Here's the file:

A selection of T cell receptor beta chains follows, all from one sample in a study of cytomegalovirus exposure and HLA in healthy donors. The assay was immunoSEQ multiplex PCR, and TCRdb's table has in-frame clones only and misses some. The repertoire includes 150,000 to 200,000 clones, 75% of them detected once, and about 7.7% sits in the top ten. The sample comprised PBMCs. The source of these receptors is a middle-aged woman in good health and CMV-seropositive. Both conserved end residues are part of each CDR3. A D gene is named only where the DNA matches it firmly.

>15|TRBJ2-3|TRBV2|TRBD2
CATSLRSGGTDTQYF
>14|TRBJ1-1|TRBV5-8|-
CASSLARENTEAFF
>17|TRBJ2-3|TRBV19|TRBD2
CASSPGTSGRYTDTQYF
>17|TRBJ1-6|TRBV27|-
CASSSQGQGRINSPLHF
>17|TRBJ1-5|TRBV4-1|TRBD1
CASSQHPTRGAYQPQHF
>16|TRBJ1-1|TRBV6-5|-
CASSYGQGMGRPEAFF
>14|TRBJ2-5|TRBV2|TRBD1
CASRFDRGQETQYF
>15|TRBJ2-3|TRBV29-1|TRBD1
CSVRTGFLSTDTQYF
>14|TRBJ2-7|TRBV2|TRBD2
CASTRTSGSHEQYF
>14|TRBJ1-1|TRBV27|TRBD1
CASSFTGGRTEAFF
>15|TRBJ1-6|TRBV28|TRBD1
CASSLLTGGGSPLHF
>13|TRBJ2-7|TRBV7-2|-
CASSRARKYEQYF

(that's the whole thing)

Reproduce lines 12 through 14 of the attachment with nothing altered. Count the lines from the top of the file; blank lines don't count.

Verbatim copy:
>16|TRBJ1-1|TRBV6-5|-
CASSYGQGMGRPEAFF
>14|TRBJ2-5|TRBV2|TRBD1